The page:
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Evidence for a stem-cell lineage in corneal squamous cell carcinoma using synchrotron-based Fourier-transform infrared microspectroscopy and multivariate analysis

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Evidence for a stem-cell lineage in corneal squamous cell carcinoma using synchrotron-based Fourier-transform infrared microspectroscopy and multivariate analysis. / Kerns, Jemma; Nakamura, Takahiro; Kinoshita, Shigeru; Fullwood, Nigel J.; Martin, Frank.

In: Analyst, Vol. 135, No. 12, 2010, p. 3120-3125.

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@article{00ff860f82c34cd4a3bcf0f9e96c4aa2,
title = "Evidence for a stem-cell lineage in corneal squamous cell carcinoma using synchrotron-based Fourier-transform infrared microspectroscopy and multivariate analysis",
abstract = "The cornea is one of the few human tissues where the in situ locations of stem cells (SCs), transient-amplifying (TA) cells and terminally-differentiated (TD) cells have been relatively well localised and characterised. Mid-infrared (IR) (4000-400 cm(-1)) is absorbed by biological molecules and facilitates the acquisition in the biochemical-cell fingerprint region (1800-900 cm(-1)) of spectra representative of structure and function. Human cornea derived from normal or squamous cell carcinoma (SCC) samples were acquired, cryosectioned (10 mu m), floated onto BaF2 windows and interrogated using synchrotron-based radiation (SRS) Fourier-transform IR (FTIR) microspectroscopy. Spectra were analysed using principal component analysis (PCA) with or without linear discriminant analysis (LDA) to allow cluster analysis of the cell categories. A clear cell lineage emanating from SCs to TA cells to TD cells was noted in normal samples. Within the SCC samples, a small sub-population of the cell-derived spectra pointed to a SC-like phenotype with the vast majority pointing to a TA cell-like character; these cells would tend to be the most proliferative within a tissue. Our findings suggest that SRS FTIR microspectroscopy has the potential to identify and characterise cancer SCs.",
keywords = "IDENTIFICATION, SPECTROSCOPY, LIMBAL",
author = "Jemma Kerns and Takahiro Nakamura and Shigeru Kinoshita and Fullwood, {Nigel J.} and Frank Martin",
year = "2010",
doi = "10.1039/c0an00507j",
language = "English",
volume = "135",
pages = "3120--3125",
journal = "The Analyst",
issn = "0003-2654",
publisher = "Royal Society of Chemistry",
number = "12",

}

RIS

TY - JOUR

T1 - Evidence for a stem-cell lineage in corneal squamous cell carcinoma using synchrotron-based Fourier-transform infrared microspectroscopy and multivariate analysis

AU - Kerns, Jemma

AU - Nakamura, Takahiro

AU - Kinoshita, Shigeru

AU - Fullwood, Nigel J.

AU - Martin, Frank

PY - 2010

Y1 - 2010

N2 - The cornea is one of the few human tissues where the in situ locations of stem cells (SCs), transient-amplifying (TA) cells and terminally-differentiated (TD) cells have been relatively well localised and characterised. Mid-infrared (IR) (4000-400 cm(-1)) is absorbed by biological molecules and facilitates the acquisition in the biochemical-cell fingerprint region (1800-900 cm(-1)) of spectra representative of structure and function. Human cornea derived from normal or squamous cell carcinoma (SCC) samples were acquired, cryosectioned (10 mu m), floated onto BaF2 windows and interrogated using synchrotron-based radiation (SRS) Fourier-transform IR (FTIR) microspectroscopy. Spectra were analysed using principal component analysis (PCA) with or without linear discriminant analysis (LDA) to allow cluster analysis of the cell categories. A clear cell lineage emanating from SCs to TA cells to TD cells was noted in normal samples. Within the SCC samples, a small sub-population of the cell-derived spectra pointed to a SC-like phenotype with the vast majority pointing to a TA cell-like character; these cells would tend to be the most proliferative within a tissue. Our findings suggest that SRS FTIR microspectroscopy has the potential to identify and characterise cancer SCs.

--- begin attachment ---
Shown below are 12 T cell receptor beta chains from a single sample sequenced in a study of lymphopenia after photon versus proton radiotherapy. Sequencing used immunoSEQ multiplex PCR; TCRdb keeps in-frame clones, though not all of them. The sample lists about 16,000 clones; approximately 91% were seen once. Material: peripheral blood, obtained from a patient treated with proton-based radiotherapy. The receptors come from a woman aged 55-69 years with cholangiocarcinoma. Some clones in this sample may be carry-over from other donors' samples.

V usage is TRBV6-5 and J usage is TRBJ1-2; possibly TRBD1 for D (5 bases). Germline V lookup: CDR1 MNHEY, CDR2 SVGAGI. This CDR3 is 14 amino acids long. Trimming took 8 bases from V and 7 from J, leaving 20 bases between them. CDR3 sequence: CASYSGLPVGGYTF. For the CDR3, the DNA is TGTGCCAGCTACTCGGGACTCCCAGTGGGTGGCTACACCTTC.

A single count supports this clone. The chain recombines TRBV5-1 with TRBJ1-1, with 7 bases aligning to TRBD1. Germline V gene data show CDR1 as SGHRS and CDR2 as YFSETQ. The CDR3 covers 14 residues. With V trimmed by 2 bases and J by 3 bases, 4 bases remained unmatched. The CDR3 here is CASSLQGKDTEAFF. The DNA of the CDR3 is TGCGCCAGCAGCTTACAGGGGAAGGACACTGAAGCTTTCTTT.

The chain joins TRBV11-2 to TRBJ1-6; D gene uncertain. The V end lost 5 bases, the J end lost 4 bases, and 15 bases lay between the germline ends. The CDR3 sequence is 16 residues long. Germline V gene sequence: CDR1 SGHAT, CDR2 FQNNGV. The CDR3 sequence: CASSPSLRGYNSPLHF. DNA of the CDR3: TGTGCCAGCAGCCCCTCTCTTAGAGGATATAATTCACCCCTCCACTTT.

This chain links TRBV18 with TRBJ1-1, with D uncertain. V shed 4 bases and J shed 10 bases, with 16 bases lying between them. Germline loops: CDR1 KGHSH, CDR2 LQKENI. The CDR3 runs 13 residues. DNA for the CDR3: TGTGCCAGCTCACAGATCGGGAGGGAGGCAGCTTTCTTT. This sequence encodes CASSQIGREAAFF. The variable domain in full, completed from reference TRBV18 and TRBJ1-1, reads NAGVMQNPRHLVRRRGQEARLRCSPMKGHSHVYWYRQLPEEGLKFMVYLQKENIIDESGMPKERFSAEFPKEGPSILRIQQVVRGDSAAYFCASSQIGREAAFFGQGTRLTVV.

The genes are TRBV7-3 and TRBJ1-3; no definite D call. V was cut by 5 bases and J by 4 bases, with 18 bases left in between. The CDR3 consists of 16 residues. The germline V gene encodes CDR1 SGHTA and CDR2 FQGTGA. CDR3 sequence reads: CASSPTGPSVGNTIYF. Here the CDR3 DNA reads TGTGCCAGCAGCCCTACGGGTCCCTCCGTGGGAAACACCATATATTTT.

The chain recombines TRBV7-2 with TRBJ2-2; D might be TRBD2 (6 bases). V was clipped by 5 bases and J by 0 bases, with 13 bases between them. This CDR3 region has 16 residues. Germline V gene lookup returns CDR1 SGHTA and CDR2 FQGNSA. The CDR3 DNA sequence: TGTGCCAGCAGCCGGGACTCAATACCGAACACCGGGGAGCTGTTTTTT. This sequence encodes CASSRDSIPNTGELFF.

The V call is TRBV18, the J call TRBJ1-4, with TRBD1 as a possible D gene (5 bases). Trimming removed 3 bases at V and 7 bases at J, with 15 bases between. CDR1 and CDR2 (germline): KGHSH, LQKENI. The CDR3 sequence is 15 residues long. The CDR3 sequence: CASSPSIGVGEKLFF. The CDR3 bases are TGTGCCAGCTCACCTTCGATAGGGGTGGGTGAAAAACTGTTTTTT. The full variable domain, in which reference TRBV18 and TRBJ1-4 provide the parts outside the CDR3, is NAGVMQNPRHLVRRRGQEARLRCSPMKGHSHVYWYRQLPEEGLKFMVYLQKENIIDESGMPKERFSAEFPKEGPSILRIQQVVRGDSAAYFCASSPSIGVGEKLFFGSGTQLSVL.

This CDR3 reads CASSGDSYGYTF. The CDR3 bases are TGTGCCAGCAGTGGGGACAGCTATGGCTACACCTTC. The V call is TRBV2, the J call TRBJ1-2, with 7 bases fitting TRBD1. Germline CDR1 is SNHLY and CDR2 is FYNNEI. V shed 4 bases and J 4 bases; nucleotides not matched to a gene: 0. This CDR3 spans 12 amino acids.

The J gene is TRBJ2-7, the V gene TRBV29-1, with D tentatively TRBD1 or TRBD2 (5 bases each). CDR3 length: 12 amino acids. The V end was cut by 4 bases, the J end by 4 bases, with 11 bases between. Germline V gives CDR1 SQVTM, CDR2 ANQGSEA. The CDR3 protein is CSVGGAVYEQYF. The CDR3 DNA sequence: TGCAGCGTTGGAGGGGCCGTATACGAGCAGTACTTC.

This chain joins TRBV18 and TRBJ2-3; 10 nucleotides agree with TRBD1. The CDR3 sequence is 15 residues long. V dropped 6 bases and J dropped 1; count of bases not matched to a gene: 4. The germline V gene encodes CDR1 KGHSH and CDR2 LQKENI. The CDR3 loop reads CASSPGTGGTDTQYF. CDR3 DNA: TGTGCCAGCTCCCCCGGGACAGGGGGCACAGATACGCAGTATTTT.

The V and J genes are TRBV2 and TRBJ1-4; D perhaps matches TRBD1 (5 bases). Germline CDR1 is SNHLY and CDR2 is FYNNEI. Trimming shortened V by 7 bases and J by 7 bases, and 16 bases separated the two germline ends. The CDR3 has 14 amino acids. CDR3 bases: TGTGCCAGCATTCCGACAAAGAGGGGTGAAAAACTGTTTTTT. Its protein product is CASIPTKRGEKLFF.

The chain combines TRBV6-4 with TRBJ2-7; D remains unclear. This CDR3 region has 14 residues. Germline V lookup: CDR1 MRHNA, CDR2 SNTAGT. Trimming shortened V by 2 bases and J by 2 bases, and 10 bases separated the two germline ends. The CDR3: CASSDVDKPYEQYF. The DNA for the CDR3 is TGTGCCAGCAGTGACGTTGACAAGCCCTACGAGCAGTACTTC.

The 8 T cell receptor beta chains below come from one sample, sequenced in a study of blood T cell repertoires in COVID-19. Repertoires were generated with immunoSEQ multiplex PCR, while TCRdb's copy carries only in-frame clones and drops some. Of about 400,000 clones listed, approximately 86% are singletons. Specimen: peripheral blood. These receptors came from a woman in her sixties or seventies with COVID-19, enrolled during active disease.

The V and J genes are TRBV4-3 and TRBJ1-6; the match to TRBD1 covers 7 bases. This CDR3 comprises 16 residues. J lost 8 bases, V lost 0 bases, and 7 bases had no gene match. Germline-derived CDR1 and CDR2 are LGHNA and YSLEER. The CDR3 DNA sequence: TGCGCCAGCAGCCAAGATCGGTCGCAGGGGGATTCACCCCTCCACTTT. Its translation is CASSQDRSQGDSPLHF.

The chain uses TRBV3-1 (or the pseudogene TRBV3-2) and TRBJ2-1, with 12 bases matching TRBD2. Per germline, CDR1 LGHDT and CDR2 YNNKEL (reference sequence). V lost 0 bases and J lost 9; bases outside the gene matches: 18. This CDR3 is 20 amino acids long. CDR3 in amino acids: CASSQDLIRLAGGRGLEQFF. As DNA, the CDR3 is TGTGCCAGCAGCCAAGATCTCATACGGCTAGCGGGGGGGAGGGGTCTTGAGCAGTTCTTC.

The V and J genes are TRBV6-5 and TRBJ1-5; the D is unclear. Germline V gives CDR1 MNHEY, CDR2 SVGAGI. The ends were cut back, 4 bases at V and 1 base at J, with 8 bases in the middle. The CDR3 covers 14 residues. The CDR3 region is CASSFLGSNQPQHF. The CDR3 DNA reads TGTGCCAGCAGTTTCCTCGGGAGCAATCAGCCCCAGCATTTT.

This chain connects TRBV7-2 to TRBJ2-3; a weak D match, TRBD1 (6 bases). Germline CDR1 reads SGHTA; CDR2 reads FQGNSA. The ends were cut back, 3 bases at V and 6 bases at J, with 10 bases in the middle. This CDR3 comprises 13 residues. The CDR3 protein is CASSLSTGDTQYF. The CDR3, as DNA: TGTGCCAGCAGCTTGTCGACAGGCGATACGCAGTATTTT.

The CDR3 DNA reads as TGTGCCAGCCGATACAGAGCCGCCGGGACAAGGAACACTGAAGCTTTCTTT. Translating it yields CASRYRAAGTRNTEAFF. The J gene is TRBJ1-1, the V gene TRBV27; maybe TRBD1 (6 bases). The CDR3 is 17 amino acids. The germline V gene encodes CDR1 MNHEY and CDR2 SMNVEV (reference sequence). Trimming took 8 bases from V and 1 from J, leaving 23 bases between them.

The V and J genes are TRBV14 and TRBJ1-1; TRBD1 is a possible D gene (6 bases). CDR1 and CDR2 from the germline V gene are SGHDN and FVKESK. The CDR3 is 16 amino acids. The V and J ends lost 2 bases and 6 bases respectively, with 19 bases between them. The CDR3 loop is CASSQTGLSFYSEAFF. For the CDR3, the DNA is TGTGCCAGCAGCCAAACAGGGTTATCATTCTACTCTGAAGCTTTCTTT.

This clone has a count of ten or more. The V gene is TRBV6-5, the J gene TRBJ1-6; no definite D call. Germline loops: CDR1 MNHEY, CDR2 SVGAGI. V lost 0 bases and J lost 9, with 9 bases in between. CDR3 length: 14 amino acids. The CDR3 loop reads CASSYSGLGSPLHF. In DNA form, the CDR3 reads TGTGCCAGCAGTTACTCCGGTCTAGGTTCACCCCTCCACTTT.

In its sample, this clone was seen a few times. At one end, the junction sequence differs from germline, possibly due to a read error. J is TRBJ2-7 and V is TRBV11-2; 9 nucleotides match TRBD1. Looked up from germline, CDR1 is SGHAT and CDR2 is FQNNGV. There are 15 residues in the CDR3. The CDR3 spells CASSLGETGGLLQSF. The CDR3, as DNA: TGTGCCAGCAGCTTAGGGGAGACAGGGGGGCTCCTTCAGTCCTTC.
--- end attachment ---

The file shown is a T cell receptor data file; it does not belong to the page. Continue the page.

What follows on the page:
AB - The cornea is one of the few human tissues where the in situ locations of stem cells (SCs), transient-amplifying (TA) cells and terminally-differentiated (TD) cells have been relatively well localised and characterised. Mid-infrared (IR) (4000-400 cm(-1)) is absorbed by biological molecules and facilitates the acquisition in the biochemical-cell fingerprint region (1800-900 cm(-1)) of spectra representative of structure and function. Human cornea derived from normal or squamous cell carcinoma (SCC) samples were acquired, cryosectioned (10 mu m), floated onto BaF2 windows and interrogated using synchrotron-based radiation (SRS) Fourier-transform IR (FTIR) microspectroscopy. Spectra were analysed using principal component analysis (PCA) with or without linear discriminant analysis (LDA) to allow cluster analysis of the cell categories. A clear cell lineage emanating from SCs to TA cells to TD cells was noted in normal samples. Within the SCC samples, a small sub-population of the cell-derived spectra pointed to a SC-like phenotype with the vast majority pointing to a TA cell-like character; these cells would tend to be the most proliferative within a tissue. Our findings suggest that SRS FTIR microspectroscopy has the potential to identify and characterise cancer SCs.

KW - IDENTIFICATION

KW - SPECTROSCOPY

KW - LIMBAL

U2 - 10.1039/c0an00507j

DO - 10.1039/c0an00507j

M3 - Journal article

VL - 135

SP - 3120

EP - 3125

JO - The Analyst

JF - The Analyst

SN - 0003-2654

IS - 12

ER -